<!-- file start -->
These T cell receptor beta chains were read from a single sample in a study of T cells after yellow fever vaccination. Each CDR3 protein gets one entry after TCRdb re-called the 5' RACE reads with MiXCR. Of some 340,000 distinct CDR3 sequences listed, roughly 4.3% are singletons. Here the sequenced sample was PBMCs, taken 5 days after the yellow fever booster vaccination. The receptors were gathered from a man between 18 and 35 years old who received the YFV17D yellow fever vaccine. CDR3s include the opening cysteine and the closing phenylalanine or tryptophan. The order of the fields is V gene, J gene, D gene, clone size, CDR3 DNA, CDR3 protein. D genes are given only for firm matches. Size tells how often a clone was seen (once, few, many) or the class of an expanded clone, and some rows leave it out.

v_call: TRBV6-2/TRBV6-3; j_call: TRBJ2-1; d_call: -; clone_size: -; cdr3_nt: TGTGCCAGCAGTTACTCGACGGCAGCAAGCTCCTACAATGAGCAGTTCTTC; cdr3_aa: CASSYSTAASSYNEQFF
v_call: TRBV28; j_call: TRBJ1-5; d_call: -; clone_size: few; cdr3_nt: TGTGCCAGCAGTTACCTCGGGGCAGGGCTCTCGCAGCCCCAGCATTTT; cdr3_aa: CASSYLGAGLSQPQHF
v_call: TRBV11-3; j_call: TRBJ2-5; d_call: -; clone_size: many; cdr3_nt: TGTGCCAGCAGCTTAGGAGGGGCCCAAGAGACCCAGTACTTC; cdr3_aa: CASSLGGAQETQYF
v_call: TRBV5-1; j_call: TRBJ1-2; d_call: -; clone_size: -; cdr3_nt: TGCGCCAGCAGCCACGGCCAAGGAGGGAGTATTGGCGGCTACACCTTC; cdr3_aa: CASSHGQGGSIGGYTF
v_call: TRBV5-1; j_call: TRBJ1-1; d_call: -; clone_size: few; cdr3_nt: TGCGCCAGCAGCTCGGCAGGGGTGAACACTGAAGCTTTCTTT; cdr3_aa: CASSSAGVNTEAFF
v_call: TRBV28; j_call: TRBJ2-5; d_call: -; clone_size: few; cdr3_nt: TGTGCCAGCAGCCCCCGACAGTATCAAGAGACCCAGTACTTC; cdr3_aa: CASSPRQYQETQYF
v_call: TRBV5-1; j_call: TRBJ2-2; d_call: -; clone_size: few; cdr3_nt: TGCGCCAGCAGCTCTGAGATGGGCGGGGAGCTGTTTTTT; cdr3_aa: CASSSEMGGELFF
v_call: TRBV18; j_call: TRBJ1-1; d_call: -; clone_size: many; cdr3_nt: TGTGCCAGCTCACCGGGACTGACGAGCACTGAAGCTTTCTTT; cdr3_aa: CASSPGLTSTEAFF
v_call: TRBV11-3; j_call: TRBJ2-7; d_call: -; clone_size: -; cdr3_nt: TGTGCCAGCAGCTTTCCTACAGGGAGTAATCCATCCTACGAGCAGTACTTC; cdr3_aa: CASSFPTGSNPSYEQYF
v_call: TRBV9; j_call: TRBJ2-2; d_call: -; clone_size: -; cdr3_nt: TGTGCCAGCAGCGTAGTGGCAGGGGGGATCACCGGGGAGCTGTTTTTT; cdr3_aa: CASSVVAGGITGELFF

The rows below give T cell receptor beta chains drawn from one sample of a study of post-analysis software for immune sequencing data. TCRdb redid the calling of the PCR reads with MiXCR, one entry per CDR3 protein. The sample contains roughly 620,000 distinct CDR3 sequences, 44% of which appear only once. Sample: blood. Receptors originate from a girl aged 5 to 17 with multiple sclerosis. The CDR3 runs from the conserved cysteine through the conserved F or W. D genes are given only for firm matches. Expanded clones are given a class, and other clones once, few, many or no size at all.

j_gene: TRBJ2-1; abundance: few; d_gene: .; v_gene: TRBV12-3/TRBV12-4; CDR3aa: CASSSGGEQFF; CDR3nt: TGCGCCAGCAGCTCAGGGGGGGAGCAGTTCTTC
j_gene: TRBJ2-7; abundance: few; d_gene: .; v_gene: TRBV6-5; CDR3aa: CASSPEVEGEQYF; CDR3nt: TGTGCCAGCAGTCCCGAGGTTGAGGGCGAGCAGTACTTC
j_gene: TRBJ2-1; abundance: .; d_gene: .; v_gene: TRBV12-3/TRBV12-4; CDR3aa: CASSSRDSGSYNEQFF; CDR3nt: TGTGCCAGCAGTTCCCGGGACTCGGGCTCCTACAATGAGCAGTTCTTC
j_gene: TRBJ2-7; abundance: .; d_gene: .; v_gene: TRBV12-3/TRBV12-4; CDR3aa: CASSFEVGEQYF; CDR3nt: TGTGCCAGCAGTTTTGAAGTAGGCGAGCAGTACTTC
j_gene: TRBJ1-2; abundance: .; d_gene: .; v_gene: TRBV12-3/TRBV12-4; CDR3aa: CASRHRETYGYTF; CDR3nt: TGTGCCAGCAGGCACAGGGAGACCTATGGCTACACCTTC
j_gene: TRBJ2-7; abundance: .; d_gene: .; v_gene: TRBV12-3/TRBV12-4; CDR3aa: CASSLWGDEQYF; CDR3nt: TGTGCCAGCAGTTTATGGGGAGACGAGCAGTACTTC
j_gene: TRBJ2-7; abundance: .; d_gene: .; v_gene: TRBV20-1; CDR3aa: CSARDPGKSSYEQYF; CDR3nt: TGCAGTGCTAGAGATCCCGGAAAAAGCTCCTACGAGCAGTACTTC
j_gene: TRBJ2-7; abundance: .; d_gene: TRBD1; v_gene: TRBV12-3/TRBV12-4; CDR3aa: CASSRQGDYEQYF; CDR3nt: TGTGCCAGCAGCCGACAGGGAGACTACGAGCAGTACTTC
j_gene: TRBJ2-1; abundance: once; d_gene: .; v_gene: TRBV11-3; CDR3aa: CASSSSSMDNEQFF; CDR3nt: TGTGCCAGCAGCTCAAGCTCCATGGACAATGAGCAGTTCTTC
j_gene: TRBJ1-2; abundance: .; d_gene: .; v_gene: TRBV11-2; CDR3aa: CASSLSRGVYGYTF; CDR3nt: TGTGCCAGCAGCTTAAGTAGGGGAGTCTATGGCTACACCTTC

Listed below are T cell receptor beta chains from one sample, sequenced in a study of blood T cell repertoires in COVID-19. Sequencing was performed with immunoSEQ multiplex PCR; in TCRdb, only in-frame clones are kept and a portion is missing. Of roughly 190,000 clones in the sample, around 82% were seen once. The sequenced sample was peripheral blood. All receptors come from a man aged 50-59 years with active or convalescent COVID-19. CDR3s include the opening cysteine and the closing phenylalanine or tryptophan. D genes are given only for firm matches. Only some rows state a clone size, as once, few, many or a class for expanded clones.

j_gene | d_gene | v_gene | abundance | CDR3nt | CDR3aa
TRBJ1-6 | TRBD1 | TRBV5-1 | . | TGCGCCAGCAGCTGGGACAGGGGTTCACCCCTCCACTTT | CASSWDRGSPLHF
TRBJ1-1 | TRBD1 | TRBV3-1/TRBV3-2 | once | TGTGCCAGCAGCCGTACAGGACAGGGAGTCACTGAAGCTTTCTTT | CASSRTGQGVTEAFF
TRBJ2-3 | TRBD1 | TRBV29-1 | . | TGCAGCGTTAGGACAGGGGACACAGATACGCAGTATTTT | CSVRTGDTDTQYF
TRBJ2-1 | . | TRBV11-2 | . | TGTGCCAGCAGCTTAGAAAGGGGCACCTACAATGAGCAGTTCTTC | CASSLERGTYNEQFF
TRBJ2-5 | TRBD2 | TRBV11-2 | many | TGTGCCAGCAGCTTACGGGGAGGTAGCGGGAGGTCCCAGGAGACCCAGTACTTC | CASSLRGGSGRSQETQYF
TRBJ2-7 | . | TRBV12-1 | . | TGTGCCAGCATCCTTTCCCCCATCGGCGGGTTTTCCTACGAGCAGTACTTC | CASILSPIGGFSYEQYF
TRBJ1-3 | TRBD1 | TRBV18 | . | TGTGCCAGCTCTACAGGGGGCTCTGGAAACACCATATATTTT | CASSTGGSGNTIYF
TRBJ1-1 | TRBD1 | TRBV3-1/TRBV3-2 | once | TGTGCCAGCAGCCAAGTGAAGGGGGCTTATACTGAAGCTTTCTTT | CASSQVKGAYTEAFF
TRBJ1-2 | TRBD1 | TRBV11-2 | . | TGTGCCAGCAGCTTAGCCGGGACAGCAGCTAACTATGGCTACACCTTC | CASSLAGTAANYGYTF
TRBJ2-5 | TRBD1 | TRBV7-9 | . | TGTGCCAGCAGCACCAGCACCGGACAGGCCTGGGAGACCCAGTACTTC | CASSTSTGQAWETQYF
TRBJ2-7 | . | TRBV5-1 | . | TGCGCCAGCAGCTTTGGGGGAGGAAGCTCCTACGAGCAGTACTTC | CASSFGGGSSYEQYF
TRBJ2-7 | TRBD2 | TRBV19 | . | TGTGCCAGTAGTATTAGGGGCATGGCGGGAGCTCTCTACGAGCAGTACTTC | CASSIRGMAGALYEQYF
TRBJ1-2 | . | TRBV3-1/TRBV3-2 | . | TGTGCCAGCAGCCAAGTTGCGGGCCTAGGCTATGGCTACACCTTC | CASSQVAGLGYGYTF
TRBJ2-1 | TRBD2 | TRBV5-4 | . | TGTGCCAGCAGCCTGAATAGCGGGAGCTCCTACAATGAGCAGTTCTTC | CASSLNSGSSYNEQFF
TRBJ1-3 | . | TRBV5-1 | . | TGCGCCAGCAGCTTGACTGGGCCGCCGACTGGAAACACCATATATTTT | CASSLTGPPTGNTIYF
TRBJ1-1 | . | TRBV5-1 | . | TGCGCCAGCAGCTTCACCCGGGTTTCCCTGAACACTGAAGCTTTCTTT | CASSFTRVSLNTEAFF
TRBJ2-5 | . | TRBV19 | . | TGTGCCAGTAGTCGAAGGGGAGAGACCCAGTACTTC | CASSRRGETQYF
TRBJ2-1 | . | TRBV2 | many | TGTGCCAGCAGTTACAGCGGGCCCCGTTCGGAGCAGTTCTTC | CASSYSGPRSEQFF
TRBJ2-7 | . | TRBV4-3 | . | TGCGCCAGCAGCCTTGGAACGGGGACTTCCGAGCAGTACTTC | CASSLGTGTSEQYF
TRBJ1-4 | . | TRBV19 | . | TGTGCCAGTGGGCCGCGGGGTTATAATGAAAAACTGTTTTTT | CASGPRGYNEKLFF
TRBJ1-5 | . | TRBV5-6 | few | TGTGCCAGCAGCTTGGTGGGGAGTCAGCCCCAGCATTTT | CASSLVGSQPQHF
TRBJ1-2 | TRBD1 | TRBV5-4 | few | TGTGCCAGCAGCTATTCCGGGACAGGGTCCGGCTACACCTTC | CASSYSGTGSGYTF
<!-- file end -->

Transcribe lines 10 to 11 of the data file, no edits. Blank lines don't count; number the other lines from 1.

v_call: TRBV11-3; j_call: TRBJ2-7; d_call: -; clone_size: -; cdr3_nt: TGTGCCAGCAGCTTTCCTACAGGGAGTAATCCATCCTACGAGCAGTACTTC; cdr3_aa: CASSFPTGSNPSYEQYF
v_call: TRBV9; j_call: TRBJ2-2; d_call: -; clone_size: -; cdr3_nt: TGTGCCAGCAGCGTAGTGGCAGGGGGGATCACCGGGGAGCTGTTTTTT; cdr3_aa: CASSVVAGGITGELFF